Jim Morrison once said, “There’s the known and the unknown and in between are The Doors.” A lot of what falls into the unknown is the pre-history of The Doors, and what doesn’t get discussed at length is the immediate predecessor group to The Doors: Rick and the Ravens. May 7, 1965 is one of the documented appearances of Rick and the Ravens at The Turkey Joint West in Santa Monica. (The Turkey Joint West is now an English pub called “Ye Olde King’s Head”.)
Rick and the Ravens consisted of Ray Manzarek (in his onstage persona “Screaming Ray Daniels”) on keyboards and vocals, Rick Manczarek on guitar, Jim Manczarek on harmonica and piano (both Rick and Jim Manczarek are Ray’s brothers, Manczarek being the original Polish spelling), and Vince Thomas on drums. Rick and the Ravens formed around 1961 (Ray may have been playing in more than one band at the time, as a recording of the song “Moanin” with Ray Daniels and the UCLA Trio is dated at 1961).
Rick and the Ravens often played The Turkey Joint West, which was also a hangout for UCLA film school students. If the club was empty, Ray would invite his film school friends onstage to sing or bang a tambourine. It was, of course, on one of these occasions that Ray invited fellow UCLA film student Jim Morrison onstage for a raucous version of “Louie, Louie.” An alternate version of the story is that Morrison may have been sitting in the back loudly calling for the band to play “Louie, Louie” and Manzarek invited Jim onstage, perhaps to keep him quiet? In either rendition of the story, it’s the first moment documented that Jim Morrison sings onstage.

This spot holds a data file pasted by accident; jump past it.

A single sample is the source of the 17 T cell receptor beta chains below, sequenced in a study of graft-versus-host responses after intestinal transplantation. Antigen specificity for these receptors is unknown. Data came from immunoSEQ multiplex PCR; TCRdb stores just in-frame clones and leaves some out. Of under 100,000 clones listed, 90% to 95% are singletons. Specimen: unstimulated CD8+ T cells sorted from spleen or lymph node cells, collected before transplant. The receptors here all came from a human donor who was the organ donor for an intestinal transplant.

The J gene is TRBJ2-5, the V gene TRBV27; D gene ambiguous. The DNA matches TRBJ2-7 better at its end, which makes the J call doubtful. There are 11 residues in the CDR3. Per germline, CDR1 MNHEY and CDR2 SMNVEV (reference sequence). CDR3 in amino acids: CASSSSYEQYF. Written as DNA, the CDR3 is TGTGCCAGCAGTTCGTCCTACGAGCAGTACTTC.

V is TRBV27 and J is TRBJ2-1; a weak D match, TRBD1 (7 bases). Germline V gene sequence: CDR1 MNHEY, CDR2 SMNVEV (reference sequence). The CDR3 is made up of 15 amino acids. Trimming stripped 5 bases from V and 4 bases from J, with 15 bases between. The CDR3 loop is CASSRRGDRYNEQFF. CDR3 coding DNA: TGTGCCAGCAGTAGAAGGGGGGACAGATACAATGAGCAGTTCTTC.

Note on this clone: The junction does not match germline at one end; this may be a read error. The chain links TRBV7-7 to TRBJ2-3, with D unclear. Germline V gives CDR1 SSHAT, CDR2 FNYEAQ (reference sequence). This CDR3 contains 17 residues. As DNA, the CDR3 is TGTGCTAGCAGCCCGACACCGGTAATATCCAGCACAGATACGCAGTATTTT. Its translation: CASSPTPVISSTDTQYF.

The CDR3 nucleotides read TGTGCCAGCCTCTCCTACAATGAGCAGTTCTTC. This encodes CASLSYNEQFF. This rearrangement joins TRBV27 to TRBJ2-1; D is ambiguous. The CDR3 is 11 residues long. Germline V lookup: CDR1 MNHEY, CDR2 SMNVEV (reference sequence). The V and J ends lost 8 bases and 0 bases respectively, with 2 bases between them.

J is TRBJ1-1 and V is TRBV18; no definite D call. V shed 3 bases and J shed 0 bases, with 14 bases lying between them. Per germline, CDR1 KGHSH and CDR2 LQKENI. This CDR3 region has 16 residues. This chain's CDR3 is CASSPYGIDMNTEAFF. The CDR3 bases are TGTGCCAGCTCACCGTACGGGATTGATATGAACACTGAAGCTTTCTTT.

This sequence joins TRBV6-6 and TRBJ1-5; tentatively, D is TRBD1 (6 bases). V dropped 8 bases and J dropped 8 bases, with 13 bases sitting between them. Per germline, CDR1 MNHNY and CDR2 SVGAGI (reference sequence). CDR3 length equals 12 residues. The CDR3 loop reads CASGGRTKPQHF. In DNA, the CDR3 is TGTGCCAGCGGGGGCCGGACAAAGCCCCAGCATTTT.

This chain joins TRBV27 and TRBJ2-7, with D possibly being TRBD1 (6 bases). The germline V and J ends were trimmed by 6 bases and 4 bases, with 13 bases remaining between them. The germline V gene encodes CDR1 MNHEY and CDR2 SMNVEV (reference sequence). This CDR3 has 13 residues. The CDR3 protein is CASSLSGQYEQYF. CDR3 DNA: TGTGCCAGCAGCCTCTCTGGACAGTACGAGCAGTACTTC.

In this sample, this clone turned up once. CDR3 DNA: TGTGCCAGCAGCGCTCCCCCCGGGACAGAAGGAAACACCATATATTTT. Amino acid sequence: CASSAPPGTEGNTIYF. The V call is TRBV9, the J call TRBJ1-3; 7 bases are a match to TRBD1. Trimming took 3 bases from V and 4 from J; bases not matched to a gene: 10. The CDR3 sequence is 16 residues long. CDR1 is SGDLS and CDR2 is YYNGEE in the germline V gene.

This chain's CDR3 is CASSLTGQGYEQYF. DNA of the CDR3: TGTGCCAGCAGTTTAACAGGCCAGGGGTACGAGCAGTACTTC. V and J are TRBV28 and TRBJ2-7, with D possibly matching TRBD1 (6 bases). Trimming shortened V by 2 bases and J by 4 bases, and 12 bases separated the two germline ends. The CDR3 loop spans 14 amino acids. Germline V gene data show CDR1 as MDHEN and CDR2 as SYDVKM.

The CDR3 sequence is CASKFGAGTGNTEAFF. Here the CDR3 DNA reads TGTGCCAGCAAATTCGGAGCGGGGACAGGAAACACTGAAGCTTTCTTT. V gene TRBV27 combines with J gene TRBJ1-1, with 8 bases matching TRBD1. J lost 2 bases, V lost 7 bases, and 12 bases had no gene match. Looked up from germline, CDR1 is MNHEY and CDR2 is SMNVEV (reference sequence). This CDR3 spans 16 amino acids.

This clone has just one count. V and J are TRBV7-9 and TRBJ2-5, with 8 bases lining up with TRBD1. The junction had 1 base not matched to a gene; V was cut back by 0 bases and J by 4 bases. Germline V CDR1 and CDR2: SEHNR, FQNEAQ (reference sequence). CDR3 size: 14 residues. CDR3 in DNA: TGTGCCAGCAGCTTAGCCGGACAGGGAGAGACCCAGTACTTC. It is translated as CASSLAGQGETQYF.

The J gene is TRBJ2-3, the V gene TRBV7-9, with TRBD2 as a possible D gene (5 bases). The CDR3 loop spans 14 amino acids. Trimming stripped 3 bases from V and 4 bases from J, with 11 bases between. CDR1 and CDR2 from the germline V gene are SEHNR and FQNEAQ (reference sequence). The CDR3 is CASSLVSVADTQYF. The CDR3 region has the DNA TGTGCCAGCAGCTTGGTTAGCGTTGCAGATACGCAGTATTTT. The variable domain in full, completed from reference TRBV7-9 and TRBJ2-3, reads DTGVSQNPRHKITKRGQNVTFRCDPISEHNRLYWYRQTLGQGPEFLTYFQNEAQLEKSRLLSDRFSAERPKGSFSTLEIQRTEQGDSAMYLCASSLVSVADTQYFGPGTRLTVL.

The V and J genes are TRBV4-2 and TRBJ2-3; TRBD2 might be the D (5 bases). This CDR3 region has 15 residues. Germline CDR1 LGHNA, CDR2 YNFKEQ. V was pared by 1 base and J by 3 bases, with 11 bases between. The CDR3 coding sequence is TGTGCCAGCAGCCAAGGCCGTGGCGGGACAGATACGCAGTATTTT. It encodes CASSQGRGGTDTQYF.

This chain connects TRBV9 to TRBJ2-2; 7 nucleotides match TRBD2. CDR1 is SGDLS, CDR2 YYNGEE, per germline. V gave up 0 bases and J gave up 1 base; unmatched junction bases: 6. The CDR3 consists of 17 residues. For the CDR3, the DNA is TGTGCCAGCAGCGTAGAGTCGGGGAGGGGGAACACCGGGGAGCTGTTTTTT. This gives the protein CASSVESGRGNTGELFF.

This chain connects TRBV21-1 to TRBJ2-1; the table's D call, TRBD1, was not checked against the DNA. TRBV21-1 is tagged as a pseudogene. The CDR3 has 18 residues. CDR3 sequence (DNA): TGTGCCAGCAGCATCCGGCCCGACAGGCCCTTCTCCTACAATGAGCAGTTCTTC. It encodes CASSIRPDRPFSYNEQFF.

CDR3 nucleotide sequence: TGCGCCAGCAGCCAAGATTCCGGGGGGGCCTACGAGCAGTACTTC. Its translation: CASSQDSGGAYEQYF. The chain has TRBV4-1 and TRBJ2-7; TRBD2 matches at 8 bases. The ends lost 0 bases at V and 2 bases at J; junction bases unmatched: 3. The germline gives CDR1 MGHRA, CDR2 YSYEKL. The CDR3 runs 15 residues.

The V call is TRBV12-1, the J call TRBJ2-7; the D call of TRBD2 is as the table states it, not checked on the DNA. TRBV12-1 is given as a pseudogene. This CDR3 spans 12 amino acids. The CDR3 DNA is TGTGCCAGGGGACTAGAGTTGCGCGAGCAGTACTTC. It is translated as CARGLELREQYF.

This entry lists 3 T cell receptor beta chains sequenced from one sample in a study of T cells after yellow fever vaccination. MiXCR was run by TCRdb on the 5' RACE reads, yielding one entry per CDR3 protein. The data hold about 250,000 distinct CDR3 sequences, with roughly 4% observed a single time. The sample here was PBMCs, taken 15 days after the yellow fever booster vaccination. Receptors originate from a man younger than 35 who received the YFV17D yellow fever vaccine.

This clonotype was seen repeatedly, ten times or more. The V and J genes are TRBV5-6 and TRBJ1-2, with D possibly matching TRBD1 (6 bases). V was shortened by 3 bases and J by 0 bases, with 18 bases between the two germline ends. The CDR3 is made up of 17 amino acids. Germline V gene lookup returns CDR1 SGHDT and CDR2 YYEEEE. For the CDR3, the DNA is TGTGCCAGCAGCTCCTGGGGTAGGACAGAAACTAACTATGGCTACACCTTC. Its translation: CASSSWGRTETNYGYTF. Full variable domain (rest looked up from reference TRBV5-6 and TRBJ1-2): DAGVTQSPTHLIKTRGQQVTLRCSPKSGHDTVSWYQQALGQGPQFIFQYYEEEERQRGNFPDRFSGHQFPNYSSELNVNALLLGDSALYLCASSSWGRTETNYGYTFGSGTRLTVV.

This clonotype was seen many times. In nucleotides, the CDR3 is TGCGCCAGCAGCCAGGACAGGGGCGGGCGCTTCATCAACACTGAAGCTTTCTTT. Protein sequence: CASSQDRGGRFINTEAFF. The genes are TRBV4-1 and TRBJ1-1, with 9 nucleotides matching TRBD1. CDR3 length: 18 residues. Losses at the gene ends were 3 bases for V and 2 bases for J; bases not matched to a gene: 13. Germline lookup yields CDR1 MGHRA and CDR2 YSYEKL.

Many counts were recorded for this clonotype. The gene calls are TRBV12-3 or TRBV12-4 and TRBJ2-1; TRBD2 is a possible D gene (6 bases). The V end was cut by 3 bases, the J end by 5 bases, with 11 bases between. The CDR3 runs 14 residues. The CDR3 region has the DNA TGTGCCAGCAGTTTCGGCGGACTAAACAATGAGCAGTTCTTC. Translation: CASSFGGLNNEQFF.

Rick and the Ravens hit their apex when they opened for Sonny and Cher. This is another moment where Morrison became involved with Rick and the Ravens. The band was short a guitar player that night and Ray recruited Jim to appear onstage with an unplugged guitar so they could fulfill their contract. Morrison later quipped “it was the easiest money I ever made.”
Rick and the Ravens also had a recording deal with Aura records and they recorded several singles like “Soul Train/Geraldine” and “Henrietta/Just For You” that went nowhere. In lieu of Aura paying for the pressing of another record that wouldn’t go anywhere, they offered the band free studio time to finish out the contract. Using that studio time The Ravens cut the demos of songs written by Jim Morrison that led directly to the creation of The Doors.
Note: This article is updated and expanded and appears in The Doors Examined, now available. Sources for this article: “Break on Through” by James Riordan and Jerry Prochnicky, and the Other Voices Doors Talk Forum.
Originally published May 7, 2013.